Caring For Your Dog’s Neck and Spine: Dog Collar Issues

October 10, 2012 by  
Filed under Health and Safety of your Dogs

On one of my visits to my chiropractor, he suggested I pick up the book The Well Adjusted Dog by Dr. Daniel Kamen. The book is written by a chiropractor who also does adjustments on animals, although he doesn’t advertise this. Apparently, chiropractors are not allowed to practice on animals in many states, which I didn’t realize, since I live in Canada and this doesn’t seem to be a problem here in my province. However, what is good to know is that veterinarians in the U.S. are allowed to do adjustments on animals… that is if you can find one that’s studied chiropractic medicine. Not an easy task.

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In any case, Dr. Kamen wrote this book (among others) so that a dog owner could learn to do their own adjustments on their dogs. The book is very informative and walks you through the anatomy of a dog’s spine, teaches you how to feel for mis alignments and provides a variety of techniques that you can do at home. Many of the techniques focus on how to release tense muscles, especially if you’re not comfortable with actually working on spinal column.

While reading the book, I came across a very interesting section which talks about dog collars and how they can easily cause neck problems for a dog. Most of it boils down to our (ie human’s) improper handling of leash control on certain collars. Here’s what Dr. Kamen has to say about dog collars:

“The improper use of collars is the number one cause of cervical (neck) subluxations in dogs. Of all the places to put undue stress, the cervical region, especially the upper two cervical vertebrae, is the most harmful. It is at this point that the body meets the brain.” (Dr. Daniel Kamen, The Well Adjusted Dog, p. 24)

** What Types of Collars Are Available **

I thought I was doing well by using a dog harness. Ha! I quickly learned that this might actually be the cause of my dog’s disc problems located where her neck meets her shoulders. I was even more surprised at what he said was the best collar to use.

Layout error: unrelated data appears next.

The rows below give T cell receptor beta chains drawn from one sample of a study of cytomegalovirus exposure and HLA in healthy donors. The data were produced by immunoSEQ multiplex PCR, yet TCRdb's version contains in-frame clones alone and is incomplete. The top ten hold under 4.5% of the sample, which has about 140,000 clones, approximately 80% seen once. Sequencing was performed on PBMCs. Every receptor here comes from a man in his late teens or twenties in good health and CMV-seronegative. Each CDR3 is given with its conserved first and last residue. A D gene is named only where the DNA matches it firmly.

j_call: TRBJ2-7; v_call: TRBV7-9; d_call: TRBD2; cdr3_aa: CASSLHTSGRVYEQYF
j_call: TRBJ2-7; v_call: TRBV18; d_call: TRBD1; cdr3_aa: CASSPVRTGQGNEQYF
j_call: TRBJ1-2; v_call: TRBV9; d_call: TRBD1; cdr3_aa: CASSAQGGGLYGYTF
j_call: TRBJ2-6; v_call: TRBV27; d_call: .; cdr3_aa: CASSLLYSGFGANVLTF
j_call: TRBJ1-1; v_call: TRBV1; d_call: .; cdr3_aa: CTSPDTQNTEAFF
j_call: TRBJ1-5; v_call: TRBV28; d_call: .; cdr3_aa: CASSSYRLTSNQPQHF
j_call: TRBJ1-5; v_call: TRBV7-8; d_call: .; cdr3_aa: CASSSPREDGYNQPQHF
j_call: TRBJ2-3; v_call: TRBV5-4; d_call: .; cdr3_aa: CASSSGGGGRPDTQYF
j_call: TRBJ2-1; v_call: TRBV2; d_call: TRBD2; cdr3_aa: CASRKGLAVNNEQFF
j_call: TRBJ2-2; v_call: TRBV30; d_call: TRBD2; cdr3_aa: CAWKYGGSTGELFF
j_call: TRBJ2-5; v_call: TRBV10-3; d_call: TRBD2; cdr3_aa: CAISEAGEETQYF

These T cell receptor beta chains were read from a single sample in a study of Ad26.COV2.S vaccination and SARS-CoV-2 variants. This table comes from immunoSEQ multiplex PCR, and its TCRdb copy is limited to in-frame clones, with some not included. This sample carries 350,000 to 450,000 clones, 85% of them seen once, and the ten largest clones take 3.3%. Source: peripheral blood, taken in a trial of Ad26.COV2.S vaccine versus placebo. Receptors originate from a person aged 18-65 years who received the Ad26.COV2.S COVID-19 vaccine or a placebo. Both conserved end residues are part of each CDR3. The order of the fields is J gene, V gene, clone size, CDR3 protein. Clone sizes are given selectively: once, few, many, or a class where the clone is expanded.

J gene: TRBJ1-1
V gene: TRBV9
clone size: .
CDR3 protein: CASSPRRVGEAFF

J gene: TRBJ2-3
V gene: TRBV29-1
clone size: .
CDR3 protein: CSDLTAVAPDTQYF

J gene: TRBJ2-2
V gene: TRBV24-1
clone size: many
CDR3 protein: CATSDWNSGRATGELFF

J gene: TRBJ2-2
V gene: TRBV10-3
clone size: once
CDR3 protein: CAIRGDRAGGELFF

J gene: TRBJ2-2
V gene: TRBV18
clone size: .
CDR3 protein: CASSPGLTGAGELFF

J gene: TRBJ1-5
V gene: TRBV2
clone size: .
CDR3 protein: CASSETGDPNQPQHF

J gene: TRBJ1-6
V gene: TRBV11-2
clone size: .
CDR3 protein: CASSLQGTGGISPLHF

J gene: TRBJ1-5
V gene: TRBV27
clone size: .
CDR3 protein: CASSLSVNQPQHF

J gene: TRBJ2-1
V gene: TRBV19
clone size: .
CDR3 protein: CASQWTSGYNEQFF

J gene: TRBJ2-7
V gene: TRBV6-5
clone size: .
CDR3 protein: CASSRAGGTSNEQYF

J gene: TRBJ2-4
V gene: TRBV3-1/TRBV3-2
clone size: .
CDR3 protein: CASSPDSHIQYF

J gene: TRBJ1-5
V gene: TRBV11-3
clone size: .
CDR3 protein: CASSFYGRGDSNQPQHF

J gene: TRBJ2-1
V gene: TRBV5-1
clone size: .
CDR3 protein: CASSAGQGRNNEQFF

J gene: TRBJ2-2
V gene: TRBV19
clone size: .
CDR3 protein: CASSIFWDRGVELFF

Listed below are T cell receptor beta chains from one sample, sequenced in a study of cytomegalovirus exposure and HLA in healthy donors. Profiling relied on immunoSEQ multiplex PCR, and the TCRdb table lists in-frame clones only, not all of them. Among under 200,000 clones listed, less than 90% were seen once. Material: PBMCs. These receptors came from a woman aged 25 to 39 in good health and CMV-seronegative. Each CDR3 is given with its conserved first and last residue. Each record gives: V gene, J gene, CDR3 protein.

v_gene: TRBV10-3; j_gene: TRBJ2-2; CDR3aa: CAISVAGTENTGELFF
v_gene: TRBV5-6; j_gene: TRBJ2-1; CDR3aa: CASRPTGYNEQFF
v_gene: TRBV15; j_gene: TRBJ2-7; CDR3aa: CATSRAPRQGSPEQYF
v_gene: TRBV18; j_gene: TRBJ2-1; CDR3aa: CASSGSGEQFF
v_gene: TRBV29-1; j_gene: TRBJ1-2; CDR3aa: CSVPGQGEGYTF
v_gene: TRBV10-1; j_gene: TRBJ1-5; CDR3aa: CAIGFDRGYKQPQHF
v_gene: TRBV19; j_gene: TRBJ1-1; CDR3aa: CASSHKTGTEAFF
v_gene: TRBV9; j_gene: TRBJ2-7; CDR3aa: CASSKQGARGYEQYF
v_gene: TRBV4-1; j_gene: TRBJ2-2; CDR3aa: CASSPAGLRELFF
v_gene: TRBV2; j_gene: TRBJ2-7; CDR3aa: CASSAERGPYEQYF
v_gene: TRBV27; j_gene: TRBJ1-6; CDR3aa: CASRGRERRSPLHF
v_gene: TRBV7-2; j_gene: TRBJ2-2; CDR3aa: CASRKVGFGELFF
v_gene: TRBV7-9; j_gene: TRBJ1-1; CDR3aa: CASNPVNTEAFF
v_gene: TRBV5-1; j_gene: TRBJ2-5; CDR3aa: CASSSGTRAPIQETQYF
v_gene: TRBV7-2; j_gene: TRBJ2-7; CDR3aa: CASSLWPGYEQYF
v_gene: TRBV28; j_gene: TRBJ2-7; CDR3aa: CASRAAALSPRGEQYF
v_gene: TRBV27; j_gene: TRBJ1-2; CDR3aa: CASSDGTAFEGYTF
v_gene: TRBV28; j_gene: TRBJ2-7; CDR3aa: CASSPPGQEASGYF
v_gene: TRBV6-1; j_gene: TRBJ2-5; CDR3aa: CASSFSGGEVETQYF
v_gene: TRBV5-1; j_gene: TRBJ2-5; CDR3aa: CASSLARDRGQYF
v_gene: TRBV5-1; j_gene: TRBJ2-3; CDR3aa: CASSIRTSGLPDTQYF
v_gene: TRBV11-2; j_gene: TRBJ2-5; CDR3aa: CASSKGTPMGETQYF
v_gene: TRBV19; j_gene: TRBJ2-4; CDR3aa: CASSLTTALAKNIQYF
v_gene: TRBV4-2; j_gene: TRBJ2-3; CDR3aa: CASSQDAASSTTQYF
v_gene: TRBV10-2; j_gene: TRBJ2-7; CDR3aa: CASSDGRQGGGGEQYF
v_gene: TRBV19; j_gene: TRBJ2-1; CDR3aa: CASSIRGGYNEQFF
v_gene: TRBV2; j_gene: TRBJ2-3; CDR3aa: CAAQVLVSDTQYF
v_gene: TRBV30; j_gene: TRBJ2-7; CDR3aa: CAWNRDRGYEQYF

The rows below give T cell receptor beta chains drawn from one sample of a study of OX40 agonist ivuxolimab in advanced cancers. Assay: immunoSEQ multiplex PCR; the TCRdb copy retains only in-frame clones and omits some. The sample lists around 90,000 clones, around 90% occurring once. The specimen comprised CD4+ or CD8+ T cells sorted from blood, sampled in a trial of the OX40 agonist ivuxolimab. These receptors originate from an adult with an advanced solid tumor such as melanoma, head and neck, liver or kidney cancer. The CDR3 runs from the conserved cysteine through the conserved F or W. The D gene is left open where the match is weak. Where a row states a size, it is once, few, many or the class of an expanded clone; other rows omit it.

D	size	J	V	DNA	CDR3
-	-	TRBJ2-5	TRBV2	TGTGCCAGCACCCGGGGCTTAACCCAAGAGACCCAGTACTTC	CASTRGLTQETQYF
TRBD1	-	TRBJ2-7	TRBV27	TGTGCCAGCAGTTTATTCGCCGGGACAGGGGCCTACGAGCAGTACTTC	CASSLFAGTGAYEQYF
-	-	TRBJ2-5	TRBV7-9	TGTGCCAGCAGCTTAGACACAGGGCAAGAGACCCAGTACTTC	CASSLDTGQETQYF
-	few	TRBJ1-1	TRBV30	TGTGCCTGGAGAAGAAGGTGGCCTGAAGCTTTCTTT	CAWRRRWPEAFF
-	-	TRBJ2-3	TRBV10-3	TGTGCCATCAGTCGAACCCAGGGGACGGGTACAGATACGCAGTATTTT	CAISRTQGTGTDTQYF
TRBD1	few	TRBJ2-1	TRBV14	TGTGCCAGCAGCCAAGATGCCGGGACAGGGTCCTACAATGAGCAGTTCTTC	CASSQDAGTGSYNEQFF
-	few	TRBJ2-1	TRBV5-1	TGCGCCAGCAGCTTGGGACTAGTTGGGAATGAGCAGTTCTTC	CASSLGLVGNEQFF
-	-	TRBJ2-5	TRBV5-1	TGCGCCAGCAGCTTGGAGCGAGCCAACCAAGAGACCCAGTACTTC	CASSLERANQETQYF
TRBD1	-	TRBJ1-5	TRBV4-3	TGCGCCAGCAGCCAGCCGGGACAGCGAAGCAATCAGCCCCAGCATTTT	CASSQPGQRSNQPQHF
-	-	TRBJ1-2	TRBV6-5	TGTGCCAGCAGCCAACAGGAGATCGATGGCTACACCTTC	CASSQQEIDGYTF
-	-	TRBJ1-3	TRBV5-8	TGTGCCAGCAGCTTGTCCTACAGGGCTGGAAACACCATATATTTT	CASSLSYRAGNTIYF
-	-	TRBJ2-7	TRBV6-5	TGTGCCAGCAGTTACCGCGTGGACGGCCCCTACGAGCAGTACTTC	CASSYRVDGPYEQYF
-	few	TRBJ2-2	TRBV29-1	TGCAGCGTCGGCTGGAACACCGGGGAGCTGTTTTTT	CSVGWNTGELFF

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Basically, you will find that there are five major types of collars in use by most dog owners: the regular flat nylon and leather collars, the choke collar, the prong collar, the leader or head collars, and the harness.

** Flat Collars **

The regular flat collars are what most dog owners often choose, however they can also be the most dangerous type. These collars are used for hanging your dog’s tags and for simply attaching the leash to the metal loop. This collar type should never be used for dog training… nor should they be used if you have a hard time controlling your dog while out walking.

When frustrated, owners tend to pull back on the leash to stop the dog from pulling and running, or in many cases, to get them to move along if they’ve stopped to sniff something. This yanking will cause tremendous muscle tightening in the cervical neck area, which in turn results in cervical subluxations. This is one of the largest causes of disc and other neck problems in dogs. Unfortunately, most of these disc problems don’t show up until much later in life. At this point, dog owners either put their dogs on medication for pain control and muscle relaxation or resort to surgery to try to repair the damage of degenerating discs.

** Leader Head Collars **

These appear to be an ideal way to train your dog. A leader collar fits over the head of your dog, much like a muzzle does. The leash attaches to a metal loop located on the collar under the dog’s chin. The idea behind it is to turn the dog’s head to “lead” them where you want to go. Sometimes humans may turn the head too sharply or too hard in frustration when trying to train their dog. This, like the regular collar, can cause upper neck problems.

** Choke Collars **

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